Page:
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If you own shares in Simmons First National Corporation (NASDAQ:SFNC) then it's worth thinking about how it contributes to the volatility of your portfolio, overall. In finance, Beta is a measure of volatility. Volatility is considered to be a measure of risk in modern finance theory. Investors may think of volatility as falling into two main categories. First, we have company specific volatility, which is the price gyrations of an individual stock. Holding at least 8 stocks can reduce this kind of risk across a portfolio. The second sort is caused by the natural volatility of markets, overall. For example, certain macroeconomic events will impact (virtually) all stocks on the market.
Some stocks are more sensitive to general market forces than others. Beta can be a useful tool to understand how much a stock is influenced by market risk (volatility). However, Warren Buffett said 'volatility is far from synonymous with risk' in his 2014 letter to investors. So, while useful, beta is not the only metric to consider. To use beta as an investor, you must first understand that the overall market has a beta of one. A stock with a beta greater than one is more sensitive to broader market movements than a stock with a beta of less than one.
What does SFNC's beta value mean to investors?
Simmons First National has a five-year beta of 1.08. This is reasonably close to the market beta of 1, so the stock has in the past displayed similar levels of volatility to the overall market. Using history as a guide, we might surmise that the share price is likely to be influenced by market voltility going forward but it probably won't be particularly sensitive to it. Share price volatility is well worth considering, but most long term investors consider the history of revenue and earnings growth to be more important. Take a look at how Simmons First National fares in that regard, below.
Could SFNC's size cause it to be more volatile?
Simmons First National is a fairly large company. It has a market capitalisation of US$2.4b, which means it is probably on the radar of most investors. We shouldn't be surprised to see a large company like this with a beta value quite close to the market average. Large companies often move roughly in line with the market. In part, that's because there are fewer individual events that are signficant enough to markedly change the value of the stock (compared to small companies, at least).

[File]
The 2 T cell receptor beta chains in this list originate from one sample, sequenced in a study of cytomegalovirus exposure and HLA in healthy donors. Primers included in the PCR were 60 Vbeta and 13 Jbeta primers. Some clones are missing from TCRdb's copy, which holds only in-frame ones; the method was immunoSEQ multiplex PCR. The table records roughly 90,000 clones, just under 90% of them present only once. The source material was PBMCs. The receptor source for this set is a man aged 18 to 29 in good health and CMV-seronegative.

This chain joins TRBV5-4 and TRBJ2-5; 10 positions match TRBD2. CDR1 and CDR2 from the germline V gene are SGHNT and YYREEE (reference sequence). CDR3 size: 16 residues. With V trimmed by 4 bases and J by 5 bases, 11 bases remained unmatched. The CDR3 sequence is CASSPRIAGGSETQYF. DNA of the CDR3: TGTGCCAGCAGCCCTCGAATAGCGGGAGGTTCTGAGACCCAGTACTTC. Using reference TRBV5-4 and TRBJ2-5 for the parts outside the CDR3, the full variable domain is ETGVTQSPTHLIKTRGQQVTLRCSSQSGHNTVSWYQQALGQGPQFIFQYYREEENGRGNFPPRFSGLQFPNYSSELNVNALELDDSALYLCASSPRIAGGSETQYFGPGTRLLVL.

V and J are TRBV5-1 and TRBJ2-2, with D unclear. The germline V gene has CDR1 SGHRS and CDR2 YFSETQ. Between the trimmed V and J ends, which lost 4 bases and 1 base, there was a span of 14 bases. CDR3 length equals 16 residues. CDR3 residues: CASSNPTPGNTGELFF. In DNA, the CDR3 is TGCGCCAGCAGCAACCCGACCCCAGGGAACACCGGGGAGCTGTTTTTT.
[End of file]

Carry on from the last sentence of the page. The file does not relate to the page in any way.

What this means for you:
Since Simmons First National has a beta close to one, it will probably show a positive return when the market is moving up, based on history. If you're trying to generate better returns than the market, it would be worth thinking about other metrics such as cashflows, dividends and revenue growth might be a more useful guide to the future. In order to fully understand whether SFNC is a good investment for you, we also need to consider important company-specific fundamentals such as Simmons First National’s financial health and performance track record. I highly recommend you dive deeper by considering the following:
- Future Outlook: What are well-informed industry analysts predicting for SFNC’s future growth? Take a look at our free research report of analyst consensus for SFNC’s outlook.
- Past Track Record: Has SFNC been consistently performing well irrespective of the ups and downs in the market? Go into more detail in the past performance analysis and take a look at the free visual representations of SFNC's historicals for more clarity.
- Other Interesting Stocks: It's worth checking to see how SFNC measures up against other companies on valuation. You could start with this free list of prospective options.
We aim to bring you long-term focused research analysis driven by fundamental data. Note that our analysis may not factor in the latest price-sensitive company announcements or qualitative material.
If you spot an error that warrants correction, please contact the editor at firstname.lastname@example.org. This article by Simply Wall St is general in nature. It does not constitute a recommendation to buy or sell any stock, and does not take account of your objectives, or your financial situation. Simply Wall St has no position in the stocks mentioned. Thank you for reading.